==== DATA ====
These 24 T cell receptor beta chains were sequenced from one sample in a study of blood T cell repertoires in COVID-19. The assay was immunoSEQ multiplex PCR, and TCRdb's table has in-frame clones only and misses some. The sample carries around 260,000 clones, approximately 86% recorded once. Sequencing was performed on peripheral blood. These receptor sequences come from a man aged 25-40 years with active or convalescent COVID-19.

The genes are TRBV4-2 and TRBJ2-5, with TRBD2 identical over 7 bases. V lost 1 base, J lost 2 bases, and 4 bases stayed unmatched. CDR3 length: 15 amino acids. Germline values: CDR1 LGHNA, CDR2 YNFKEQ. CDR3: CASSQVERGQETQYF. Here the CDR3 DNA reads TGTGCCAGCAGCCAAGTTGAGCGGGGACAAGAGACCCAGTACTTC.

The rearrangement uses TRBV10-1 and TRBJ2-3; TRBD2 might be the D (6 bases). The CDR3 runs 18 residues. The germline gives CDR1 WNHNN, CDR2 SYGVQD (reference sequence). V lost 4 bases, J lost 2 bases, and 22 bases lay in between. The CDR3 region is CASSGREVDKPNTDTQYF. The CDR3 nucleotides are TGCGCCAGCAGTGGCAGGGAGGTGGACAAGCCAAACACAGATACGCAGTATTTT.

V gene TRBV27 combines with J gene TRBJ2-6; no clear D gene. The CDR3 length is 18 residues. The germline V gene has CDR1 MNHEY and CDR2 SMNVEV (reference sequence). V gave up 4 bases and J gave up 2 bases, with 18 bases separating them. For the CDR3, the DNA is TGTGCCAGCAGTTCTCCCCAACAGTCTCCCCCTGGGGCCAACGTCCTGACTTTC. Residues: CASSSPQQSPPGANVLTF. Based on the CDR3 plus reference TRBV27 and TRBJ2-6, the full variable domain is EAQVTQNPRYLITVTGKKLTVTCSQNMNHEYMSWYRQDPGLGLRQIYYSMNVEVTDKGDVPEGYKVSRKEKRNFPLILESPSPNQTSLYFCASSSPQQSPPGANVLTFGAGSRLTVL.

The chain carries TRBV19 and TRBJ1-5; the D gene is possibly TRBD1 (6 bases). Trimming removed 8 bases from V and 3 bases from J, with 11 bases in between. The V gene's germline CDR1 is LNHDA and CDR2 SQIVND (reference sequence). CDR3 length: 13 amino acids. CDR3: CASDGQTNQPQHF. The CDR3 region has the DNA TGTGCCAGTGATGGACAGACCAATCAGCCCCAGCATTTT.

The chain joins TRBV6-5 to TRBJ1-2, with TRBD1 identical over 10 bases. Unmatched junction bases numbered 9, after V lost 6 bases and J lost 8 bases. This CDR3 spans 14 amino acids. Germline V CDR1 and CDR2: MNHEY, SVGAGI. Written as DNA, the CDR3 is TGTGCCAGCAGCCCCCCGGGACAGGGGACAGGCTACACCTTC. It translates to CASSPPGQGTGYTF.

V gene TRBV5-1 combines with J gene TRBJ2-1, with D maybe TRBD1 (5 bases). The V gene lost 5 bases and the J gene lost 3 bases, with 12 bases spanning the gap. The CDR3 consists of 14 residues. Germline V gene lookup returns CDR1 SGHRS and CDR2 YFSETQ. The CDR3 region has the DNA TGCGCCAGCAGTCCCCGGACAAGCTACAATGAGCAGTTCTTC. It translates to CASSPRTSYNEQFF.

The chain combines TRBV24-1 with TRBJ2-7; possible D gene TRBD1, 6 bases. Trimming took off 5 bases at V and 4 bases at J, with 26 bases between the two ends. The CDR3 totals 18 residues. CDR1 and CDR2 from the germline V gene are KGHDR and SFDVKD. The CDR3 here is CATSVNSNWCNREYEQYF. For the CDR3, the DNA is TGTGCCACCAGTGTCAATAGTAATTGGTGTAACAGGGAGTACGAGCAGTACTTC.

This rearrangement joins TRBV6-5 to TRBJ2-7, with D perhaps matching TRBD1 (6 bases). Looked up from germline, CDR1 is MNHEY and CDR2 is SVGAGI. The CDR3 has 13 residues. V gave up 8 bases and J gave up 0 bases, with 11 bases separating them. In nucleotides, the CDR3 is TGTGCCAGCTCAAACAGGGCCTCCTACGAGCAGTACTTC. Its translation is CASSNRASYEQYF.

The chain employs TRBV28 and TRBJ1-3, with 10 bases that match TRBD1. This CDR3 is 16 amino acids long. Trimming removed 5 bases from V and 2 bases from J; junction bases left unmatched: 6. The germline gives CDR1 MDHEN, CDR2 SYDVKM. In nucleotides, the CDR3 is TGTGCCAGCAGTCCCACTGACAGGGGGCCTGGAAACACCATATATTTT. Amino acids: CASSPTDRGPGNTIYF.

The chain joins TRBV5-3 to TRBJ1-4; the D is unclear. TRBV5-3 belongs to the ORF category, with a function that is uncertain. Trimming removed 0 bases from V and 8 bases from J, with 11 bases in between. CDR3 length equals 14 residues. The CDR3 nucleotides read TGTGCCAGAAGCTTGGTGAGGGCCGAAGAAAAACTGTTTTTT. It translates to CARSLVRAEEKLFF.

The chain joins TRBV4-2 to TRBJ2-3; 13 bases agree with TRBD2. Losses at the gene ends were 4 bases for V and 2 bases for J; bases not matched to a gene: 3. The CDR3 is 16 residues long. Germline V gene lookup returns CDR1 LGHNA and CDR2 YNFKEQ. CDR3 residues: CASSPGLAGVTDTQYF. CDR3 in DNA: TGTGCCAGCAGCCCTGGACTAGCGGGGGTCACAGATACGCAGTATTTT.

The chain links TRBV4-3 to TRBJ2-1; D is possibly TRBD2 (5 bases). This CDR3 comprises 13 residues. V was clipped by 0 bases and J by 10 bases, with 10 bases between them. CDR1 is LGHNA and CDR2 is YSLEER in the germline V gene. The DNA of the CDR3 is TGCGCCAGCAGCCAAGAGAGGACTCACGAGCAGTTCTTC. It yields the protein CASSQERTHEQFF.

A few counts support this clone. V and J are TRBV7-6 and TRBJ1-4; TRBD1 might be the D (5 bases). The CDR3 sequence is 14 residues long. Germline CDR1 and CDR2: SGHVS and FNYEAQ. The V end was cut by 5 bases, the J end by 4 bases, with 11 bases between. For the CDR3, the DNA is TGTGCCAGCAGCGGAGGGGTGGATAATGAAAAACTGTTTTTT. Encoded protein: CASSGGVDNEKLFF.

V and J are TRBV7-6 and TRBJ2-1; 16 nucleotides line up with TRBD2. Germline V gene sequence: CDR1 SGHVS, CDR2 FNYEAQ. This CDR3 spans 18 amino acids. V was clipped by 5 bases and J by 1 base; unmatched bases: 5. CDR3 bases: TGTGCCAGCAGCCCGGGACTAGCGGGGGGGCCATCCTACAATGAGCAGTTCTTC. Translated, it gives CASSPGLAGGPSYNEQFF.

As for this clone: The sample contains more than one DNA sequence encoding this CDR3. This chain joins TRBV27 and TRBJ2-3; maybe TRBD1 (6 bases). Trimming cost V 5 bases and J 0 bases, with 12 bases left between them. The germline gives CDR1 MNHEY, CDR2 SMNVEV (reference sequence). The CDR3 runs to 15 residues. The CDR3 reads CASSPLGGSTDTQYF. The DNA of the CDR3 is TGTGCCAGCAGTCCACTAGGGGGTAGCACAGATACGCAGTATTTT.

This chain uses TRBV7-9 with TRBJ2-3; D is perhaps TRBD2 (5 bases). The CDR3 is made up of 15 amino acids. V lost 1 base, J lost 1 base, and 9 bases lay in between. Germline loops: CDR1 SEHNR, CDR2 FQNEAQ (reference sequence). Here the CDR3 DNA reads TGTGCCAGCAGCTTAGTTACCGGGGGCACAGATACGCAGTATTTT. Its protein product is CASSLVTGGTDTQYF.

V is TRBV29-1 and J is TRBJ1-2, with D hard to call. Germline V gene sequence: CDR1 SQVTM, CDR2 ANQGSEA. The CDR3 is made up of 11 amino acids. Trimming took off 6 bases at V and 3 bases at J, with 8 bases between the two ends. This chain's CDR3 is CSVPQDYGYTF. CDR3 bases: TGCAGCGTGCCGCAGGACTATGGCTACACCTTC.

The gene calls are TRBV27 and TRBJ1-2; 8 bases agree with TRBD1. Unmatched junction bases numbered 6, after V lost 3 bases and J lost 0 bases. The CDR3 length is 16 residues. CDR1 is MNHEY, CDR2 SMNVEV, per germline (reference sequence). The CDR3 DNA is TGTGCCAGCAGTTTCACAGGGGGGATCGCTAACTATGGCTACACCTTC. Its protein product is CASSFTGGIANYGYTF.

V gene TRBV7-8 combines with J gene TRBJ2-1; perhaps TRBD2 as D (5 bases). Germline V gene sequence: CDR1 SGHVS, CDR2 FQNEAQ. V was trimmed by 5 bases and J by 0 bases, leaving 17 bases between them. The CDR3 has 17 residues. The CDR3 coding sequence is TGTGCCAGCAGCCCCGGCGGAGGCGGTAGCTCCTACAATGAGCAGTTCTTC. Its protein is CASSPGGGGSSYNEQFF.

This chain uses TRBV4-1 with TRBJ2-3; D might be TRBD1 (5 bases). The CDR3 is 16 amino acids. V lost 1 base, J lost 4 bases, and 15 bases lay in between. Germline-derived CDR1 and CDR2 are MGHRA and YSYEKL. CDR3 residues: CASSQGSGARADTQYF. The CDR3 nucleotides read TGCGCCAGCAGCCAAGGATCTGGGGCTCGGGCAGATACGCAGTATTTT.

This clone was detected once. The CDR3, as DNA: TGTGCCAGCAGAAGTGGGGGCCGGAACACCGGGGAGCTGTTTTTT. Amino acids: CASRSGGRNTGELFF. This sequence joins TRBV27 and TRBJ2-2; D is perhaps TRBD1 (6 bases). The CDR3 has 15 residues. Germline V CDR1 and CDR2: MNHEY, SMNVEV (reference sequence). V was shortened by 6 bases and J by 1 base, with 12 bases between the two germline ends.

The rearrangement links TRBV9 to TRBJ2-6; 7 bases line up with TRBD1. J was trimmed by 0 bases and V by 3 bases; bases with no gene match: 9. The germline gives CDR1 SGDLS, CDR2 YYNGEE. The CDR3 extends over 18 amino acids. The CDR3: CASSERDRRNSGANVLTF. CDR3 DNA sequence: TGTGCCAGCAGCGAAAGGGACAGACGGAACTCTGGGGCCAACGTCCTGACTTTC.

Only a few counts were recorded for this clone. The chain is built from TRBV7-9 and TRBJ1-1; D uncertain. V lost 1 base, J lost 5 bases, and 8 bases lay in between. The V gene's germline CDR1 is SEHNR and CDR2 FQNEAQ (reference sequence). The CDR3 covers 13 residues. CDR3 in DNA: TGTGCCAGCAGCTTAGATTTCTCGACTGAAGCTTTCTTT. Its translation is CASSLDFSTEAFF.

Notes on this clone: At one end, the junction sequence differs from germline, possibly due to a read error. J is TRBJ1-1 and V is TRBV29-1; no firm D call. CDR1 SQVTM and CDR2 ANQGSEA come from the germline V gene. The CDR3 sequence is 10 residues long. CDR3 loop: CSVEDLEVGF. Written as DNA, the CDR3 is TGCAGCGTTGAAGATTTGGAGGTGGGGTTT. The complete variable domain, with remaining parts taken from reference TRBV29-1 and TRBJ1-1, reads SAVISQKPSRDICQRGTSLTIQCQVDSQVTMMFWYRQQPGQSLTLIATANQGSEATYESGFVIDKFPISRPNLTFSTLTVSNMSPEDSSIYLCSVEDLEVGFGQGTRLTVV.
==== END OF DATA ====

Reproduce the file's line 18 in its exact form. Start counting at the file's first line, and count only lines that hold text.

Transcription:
V is TRBV29-1 and J is TRBJ1-2, with D hard to call. Germline V gene sequence: CDR1 SQVTM, CDR2 ANQGSEA. The CDR3 is made up of 11 amino acids. Trimming took off 6 bases at V and 3 bases at J, with 8 bases between the two ends. This chain's CDR3 is CSVPQDYGYTF. CDR3 bases: TGCAGCGTGCCGCAGGACTATGGCTACACCTTC.